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Coronavirus Relief Bill Stalled Between The White House And Democrats


Stalled - that is the word of the day on Capitol Hill as top Democrats meet once again with White House negotiators. They are hoping to come to an agreement on another round of coronavirus aid. Both sides say they want a deal. Both sides say they've made progress. But so far, none of the people involved are suggesting that a deal is near - all of this despite signals that the economic pain caused by the pandemic is deepening in all corners of the country. NPR congressional correspondent Kelsey Snell has been covering the talks, and she joins us live.

Hi, Kelsey.


VANEK SMITH: So the previous coronavirus relief bill was passed with really strong bipartisan support. Why is this negotiation so different?

SNELL: Well, to start with, they took months - Republicans took months to agree that even needing an additional aid was where they were going to be. And then it took weeks of debate on how much that aid would include and what it would do. Now, Republicans today don't even agree amongst themselves on what should be in an eventual bill. In fact, Senate Republicans are completely absent from these talks. This is all being done by Treasury Secretary Steven Mnuchin and White House chief of staff Mark Meadows. And they're talking with Democrats, who then go and brief Senate Republicans afterwards.

Now, this is creeping closer and closer to the election. That's part of what's happening here. And that's really a big part of the core of the disagreement. Republicans are badly torn over how to handle the crisis without compromising their political beliefs on big government intervention, but they're also trying to satisfy President Trump, who keeps shifting the goalpost. It has made things very complicated.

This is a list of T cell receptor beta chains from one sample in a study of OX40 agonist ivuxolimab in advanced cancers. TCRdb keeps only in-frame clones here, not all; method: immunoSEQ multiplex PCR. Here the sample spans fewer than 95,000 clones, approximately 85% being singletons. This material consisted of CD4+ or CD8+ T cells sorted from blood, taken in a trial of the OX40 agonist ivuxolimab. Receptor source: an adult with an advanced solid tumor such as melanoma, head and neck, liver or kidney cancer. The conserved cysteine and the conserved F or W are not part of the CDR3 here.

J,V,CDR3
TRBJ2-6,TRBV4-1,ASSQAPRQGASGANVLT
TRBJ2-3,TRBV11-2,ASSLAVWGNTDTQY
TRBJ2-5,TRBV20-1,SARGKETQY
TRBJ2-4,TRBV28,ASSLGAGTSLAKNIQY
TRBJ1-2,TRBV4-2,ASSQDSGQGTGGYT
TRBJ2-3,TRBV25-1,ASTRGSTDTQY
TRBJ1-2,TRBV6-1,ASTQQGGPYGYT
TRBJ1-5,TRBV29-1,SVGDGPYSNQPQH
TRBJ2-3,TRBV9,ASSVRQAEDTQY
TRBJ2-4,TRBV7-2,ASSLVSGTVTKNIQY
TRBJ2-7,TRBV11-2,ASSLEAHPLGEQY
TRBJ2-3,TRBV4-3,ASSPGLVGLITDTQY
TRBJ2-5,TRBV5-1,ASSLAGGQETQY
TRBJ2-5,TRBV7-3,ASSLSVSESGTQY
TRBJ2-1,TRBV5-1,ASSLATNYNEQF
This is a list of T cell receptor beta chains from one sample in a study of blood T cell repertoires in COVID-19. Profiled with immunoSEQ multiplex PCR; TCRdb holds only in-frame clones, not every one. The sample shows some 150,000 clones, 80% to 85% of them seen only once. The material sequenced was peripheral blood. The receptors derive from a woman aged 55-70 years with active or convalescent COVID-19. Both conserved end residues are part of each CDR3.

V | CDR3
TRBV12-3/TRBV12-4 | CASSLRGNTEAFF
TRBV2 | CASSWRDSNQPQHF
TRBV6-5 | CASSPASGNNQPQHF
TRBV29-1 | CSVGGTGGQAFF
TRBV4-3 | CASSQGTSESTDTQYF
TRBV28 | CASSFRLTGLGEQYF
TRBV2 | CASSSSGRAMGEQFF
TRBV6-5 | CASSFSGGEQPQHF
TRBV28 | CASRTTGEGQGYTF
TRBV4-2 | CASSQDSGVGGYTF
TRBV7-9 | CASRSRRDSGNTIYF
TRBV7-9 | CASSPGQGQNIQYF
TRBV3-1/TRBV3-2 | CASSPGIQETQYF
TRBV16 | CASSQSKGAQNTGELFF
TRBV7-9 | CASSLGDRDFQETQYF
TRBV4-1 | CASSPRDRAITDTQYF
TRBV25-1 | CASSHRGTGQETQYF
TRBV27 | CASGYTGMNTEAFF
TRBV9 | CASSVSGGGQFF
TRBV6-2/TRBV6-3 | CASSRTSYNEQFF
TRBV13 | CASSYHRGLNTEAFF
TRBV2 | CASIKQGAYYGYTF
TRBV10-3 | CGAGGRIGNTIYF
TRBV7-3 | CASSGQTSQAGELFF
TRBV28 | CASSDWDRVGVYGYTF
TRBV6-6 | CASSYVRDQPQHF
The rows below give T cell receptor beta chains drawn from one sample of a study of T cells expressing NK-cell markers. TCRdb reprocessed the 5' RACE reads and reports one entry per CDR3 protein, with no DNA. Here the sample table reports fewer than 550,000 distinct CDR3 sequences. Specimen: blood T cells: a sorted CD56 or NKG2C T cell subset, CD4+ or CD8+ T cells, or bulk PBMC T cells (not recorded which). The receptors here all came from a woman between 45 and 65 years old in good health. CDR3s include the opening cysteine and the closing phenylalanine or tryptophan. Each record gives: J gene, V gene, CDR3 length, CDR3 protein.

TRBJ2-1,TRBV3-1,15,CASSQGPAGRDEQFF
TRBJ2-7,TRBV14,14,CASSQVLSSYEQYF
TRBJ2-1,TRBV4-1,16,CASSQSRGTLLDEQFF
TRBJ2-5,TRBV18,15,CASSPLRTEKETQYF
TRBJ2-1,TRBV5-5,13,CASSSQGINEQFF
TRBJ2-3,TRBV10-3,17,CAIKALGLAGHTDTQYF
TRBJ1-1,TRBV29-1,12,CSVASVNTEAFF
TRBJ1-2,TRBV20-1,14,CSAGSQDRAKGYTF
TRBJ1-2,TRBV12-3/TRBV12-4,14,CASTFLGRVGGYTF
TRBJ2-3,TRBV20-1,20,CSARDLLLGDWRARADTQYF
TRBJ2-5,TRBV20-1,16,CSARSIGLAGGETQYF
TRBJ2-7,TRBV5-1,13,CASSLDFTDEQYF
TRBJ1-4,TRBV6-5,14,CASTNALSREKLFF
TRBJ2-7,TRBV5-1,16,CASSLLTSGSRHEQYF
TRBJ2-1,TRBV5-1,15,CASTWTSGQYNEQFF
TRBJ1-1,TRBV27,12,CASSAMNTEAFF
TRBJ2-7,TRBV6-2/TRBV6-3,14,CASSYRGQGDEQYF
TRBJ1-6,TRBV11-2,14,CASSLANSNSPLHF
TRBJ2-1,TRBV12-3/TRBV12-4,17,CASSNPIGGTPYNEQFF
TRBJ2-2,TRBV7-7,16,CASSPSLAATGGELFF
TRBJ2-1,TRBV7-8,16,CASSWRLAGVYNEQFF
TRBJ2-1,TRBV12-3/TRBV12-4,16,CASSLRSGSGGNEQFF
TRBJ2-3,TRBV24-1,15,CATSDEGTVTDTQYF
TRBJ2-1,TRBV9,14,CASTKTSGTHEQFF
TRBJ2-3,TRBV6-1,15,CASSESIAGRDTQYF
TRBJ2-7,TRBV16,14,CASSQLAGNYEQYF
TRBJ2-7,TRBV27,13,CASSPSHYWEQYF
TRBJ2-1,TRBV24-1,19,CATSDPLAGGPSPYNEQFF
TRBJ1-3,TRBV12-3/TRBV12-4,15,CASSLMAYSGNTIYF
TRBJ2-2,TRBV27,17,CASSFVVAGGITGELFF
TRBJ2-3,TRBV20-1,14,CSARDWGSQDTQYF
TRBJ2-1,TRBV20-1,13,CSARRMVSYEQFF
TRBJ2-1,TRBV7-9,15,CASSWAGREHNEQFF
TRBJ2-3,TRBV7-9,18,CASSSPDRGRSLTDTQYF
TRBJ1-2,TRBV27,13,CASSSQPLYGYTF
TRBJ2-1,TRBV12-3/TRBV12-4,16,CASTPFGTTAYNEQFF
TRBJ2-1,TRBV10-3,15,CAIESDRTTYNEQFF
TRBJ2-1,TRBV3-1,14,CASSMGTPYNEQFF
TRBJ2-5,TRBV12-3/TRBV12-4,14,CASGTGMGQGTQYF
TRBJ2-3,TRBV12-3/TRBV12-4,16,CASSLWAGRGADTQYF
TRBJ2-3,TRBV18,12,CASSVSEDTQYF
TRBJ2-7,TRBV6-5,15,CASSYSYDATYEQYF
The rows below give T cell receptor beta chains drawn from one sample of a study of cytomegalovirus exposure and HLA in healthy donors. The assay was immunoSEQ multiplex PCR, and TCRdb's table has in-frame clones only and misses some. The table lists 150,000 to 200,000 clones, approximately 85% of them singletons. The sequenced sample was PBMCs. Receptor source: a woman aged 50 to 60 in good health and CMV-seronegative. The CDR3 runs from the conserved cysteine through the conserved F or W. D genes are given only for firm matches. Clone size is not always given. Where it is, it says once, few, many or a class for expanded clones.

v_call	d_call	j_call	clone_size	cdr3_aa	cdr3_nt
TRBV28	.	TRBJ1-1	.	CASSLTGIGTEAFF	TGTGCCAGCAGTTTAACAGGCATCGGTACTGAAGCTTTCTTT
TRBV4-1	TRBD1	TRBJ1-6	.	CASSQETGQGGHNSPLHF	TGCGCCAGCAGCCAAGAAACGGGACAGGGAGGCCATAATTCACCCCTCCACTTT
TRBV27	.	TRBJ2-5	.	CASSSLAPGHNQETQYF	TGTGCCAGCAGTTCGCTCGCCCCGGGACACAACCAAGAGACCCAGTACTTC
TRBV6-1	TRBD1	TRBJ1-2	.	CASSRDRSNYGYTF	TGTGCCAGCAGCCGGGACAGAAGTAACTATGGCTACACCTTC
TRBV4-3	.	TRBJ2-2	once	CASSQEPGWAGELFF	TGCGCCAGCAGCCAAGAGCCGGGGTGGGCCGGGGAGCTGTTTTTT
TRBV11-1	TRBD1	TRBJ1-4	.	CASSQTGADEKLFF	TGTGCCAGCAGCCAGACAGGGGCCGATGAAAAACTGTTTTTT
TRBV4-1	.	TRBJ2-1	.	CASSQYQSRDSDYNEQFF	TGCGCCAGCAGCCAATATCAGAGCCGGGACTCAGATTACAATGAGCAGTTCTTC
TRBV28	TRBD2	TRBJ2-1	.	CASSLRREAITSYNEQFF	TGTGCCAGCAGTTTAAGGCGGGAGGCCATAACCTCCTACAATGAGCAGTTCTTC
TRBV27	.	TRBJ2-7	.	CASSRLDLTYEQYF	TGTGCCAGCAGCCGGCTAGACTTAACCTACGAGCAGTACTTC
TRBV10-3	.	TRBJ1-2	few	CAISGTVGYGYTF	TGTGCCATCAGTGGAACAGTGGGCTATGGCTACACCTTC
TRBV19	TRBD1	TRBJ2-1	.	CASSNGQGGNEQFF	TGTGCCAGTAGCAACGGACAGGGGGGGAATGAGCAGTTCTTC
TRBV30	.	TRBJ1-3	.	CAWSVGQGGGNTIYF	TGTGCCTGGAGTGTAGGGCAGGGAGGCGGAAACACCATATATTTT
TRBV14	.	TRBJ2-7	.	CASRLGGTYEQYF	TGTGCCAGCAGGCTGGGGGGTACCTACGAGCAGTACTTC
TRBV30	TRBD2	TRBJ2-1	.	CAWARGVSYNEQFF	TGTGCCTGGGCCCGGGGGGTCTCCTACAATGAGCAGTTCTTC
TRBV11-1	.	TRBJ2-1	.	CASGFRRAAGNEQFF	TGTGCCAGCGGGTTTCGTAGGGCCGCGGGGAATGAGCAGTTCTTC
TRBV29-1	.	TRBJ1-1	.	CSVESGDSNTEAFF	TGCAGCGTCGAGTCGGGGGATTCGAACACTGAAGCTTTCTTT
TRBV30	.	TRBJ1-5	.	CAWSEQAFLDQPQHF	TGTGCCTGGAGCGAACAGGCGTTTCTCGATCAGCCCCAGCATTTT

VANEK SMITH: So, Kelsey, tell us more about the divisions among the Republicans.

SNELL: Yeah. Conservative Republicans are opposed to additional aid. Some are opposed to aid at all, and they want to focus on reopening. Many of the more moderate Republicans, particularly the people up for reelection, want to see some spending. They see polls. They see people worried about paying their bills. And they don't want to have to campaign as somebody who denied voters that support.

Now, one example of where they're fighting about funding is state and local money. Now, that is why Senate Majority Leader Mitch McConnell has been warning that he really does not expect widespread support from Senate Republicans if and when a deal is reached. Here's what he said.


MITCH MCCONNELL: If you're looking for a total consensus among Republican senators, you're not going to find it. So we do have divisions about what to do.

SNELL: So - but total consensus is what delivers votes. And it's a dynamic that gives Democrats a ton of leverage, though the ultimate arbiter of whether or not anything they pass becomes law is President Trump.

VANEK SMITH: So what role are Mnuchin and Meadows playing in these talks right now?

SNELL: Mnuchin's kind of seen as the deal-cutter in the administration, but that's not necessarily an asset with some of these Republicans who think he's already given away a lot in these previous negotiations. Meadows, on the other hand, you'll remember, was a congressman just a few months ago. And when he was in Congress, he was known for being kind of a bomb-thrower, leading insurrections against spending deals. That puts them kind of at odds. But they're trying to keep an upper hand by floating the possibility today of using some unexplained executive actions, like a payroll tax cut, to, you know, to keep people in negotiations.

VANEK SMITH: Is it possible that Congress could leave for its scheduled August break without a deal?

SNELL: Republicans are pretty split on this. It would be terrible optics for them if they do leave town. But keeping them here with nothing to do gives them pretty bad optics, too. They'll be sitting there, fighting amongst one another, trying to get something done. So there's a lot of pressure. That often means that something will get done. It's just very hard to see where the compromise is right now.

VANEK SMITH: NPR's Kelsey Snell, thank you.

SNELL: Thank you. Transcript provided by NPR, Copyright NPR.

Kelsey Snell is a Congressional correspondent for NPR. She has covered Congress since 2010 for outlets including The Washington Post, Politico and National Journal. She has covered elections and Congress with a reporting specialty in budget, tax and economic policy. She has a graduate degree in journalism from the Medill School of Journalism at Northwestern University in Evanston, Ill. and an undergraduate degree in political science from DePaul University in Chicago.